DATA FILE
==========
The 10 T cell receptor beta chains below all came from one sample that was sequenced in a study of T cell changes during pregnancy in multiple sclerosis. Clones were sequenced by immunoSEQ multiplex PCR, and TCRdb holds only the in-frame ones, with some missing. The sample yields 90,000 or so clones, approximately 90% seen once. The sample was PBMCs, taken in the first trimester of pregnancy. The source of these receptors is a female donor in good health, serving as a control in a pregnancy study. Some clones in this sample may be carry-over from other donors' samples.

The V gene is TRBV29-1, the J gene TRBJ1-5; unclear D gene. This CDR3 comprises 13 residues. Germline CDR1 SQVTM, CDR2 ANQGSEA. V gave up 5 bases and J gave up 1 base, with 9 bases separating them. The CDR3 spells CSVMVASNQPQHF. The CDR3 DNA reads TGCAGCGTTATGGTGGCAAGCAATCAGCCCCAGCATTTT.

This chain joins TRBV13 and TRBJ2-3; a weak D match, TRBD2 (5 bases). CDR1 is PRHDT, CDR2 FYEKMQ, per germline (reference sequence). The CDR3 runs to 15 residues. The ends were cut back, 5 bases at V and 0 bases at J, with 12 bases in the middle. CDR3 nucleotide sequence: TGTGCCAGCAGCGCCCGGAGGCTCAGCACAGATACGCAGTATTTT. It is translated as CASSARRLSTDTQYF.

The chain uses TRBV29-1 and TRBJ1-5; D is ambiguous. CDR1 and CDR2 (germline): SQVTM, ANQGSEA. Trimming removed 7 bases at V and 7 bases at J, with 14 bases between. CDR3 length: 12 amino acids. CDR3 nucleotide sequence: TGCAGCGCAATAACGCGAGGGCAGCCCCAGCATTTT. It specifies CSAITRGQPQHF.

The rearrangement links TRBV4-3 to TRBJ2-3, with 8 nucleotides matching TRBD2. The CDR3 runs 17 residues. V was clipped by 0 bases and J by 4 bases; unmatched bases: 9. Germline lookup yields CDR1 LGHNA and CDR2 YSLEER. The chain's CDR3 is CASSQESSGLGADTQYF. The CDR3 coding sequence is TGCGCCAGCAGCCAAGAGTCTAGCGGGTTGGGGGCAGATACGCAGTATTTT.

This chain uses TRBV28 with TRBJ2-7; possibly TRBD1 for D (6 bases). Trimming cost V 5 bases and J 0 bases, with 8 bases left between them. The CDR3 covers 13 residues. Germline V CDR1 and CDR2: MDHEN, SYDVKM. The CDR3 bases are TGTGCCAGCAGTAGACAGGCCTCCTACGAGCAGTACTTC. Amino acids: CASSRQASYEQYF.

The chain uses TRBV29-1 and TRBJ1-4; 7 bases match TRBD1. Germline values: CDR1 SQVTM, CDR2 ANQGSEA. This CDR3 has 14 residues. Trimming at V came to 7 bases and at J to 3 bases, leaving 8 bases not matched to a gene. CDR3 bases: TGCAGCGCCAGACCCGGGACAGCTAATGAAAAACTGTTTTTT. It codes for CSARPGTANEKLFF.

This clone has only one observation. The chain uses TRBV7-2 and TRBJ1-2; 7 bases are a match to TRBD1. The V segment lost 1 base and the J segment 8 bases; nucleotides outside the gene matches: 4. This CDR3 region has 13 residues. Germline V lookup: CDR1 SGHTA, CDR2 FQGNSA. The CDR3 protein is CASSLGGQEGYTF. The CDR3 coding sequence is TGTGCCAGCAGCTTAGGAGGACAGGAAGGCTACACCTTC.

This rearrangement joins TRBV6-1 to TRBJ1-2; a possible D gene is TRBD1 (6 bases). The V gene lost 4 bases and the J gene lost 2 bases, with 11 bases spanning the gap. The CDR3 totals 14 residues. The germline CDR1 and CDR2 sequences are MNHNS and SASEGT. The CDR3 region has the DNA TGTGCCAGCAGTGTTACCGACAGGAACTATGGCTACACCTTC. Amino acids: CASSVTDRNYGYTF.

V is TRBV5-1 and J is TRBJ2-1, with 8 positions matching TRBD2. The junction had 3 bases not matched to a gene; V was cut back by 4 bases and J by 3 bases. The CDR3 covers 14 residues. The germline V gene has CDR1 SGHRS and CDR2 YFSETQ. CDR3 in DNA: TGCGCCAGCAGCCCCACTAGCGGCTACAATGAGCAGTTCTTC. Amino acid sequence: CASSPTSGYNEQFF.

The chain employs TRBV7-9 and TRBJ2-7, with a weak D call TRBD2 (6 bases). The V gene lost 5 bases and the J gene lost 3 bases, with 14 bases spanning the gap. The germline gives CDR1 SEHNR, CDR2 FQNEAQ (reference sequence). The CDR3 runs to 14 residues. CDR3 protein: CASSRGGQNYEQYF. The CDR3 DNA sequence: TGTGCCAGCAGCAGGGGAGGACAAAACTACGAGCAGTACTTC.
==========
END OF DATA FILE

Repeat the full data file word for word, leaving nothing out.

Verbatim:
The 10 T cell receptor beta chains below all came from one sample that was sequenced in a study of T cell changes during pregnancy in multiple sclerosis. Clones were sequenced by immunoSEQ multiplex PCR, and TCRdb holds only the in-frame ones, with some missing. The sample yields 90,000 or so clones, approximately 90% seen once. The sample was PBMCs, taken in the first trimester of pregnancy. The source of these receptors is a female donor in good health, serving as a control in a pregnancy study. Some clones in this sample may be carry-over from other donors' samples.

The V gene is TRBV29-1, the J gene TRBJ1-5; unclear D gene. This CDR3 comprises 13 residues. Germline CDR1 SQVTM, CDR2 ANQGSEA. V gave up 5 bases and J gave up 1 base, with 9 bases separating them. The CDR3 spells CSVMVASNQPQHF. The CDR3 DNA reads TGCAGCGTTATGGTGGCAAGCAATCAGCCCCAGCATTTT.

This chain joins TRBV13 and TRBJ2-3; a weak D match, TRBD2 (5 bases). CDR1 is PRHDT, CDR2 FYEKMQ, per germline (reference sequence). The CDR3 runs to 15 residues. The ends were cut back, 5 bases at V and 0 bases at J, with 12 bases in the middle. CDR3 nucleotide sequence: TGTGCCAGCAGCGCCCGGAGGCTCAGCACAGATACGCAGTATTTT. It is translated as CASSARRLSTDTQYF.

The chain uses TRBV29-1 and TRBJ1-5; D is ambiguous. CDR1 and CDR2 (germline): SQVTM, ANQGSEA. Trimming removed 7 bases at V and 7 bases at J, with 14 bases between. CDR3 length: 12 amino acids. CDR3 nucleotide sequence: TGCAGCGCAATAACGCGAGGGCAGCCCCAGCATTTT. It specifies CSAITRGQPQHF.

The rearrangement links TRBV4-3 to TRBJ2-3, with 8 nucleotides matching TRBD2. The CDR3 runs 17 residues. V was clipped by 0 bases and J by 4 bases; unmatched bases: 9. Germline lookup yields CDR1 LGHNA and CDR2 YSLEER. The chain's CDR3 is CASSQESSGLGADTQYF. The CDR3 coding sequence is TGCGCCAGCAGCCAAGAGTCTAGCGGGTTGGGGGCAGATACGCAGTATTTT.

This chain uses TRBV28 with TRBJ2-7; possibly TRBD1 for D (6 bases). Trimming cost V 5 bases and J 0 bases, with 8 bases left between them. The CDR3 covers 13 residues. Germline V CDR1 and CDR2: MDHEN, SYDVKM. The CDR3 bases are TGTGCCAGCAGTAGACAGGCCTCCTACGAGCAGTACTTC. Amino acids: CASSRQASYEQYF.

The chain uses TRBV29-1 and TRBJ1-4; 7 bases match TRBD1. Germline values: CDR1 SQVTM, CDR2 ANQGSEA. This CDR3 has 14 residues. Trimming at V came to 7 bases and at J to 3 bases, leaving 8 bases not matched to a gene. CDR3 bases: TGCAGCGCCAGACCCGGGACAGCTAATGAAAAACTGTTTTTT. It codes for CSARPGTANEKLFF.

This clone has only one observation. The chain uses TRBV7-2 and TRBJ1-2; 7 bases are a match to TRBD1. The V segment lost 1 base and the J segment 8 bases; nucleotides outside the gene matches: 4. This CDR3 region has 13 residues. Germline V lookup: CDR1 SGHTA, CDR2 FQGNSA. The CDR3 protein is CASSLGGQEGYTF. The CDR3 coding sequence is TGTGCCAGCAGCTTAGGAGGACAGGAAGGCTACACCTTC.

This rearrangement joins TRBV6-1 to TRBJ1-2; a possible D gene is TRBD1 (6 bases). The V gene lost 4 bases and the J gene lost 2 bases, with 11 bases spanning the gap. The CDR3 totals 14 residues. The germline CDR1 and CDR2 sequences are MNHNS and SASEGT. The CDR3 region has the DNA TGTGCCAGCAGTGTTACCGACAGGAACTATGGCTACACCTTC. Amino acids: CASSVTDRNYGYTF.

V is TRBV5-1 and J is TRBJ2-1, with 8 positions matching TRBD2. The junction had 3 bases not matched to a gene; V was cut back by 4 bases and J by 3 bases. The CDR3 covers 14 residues. The germline V gene has CDR1 SGHRS and CDR2 YFSETQ. CDR3 in DNA: TGCGCCAGCAGCCCCACTAGCGGCTACAATGAGCAGTTCTTC. Amino acid sequence: CASSPTSGYNEQFF.

The chain employs TRBV7-9 and TRBJ2-7, with a weak D call TRBD2 (6 bases). The V gene lost 5 bases and the J gene lost 3 bases, with 14 bases spanning the gap. The germline gives CDR1 SEHNR, CDR2 FQNEAQ (reference sequence). The CDR3 runs to 14 residues. CDR3 protein: CASSRGGQNYEQYF. The CDR3 DNA sequence: TGTGCCAGCAGCAGGGGAGGACAAAACTACGAGCAGTACTTC.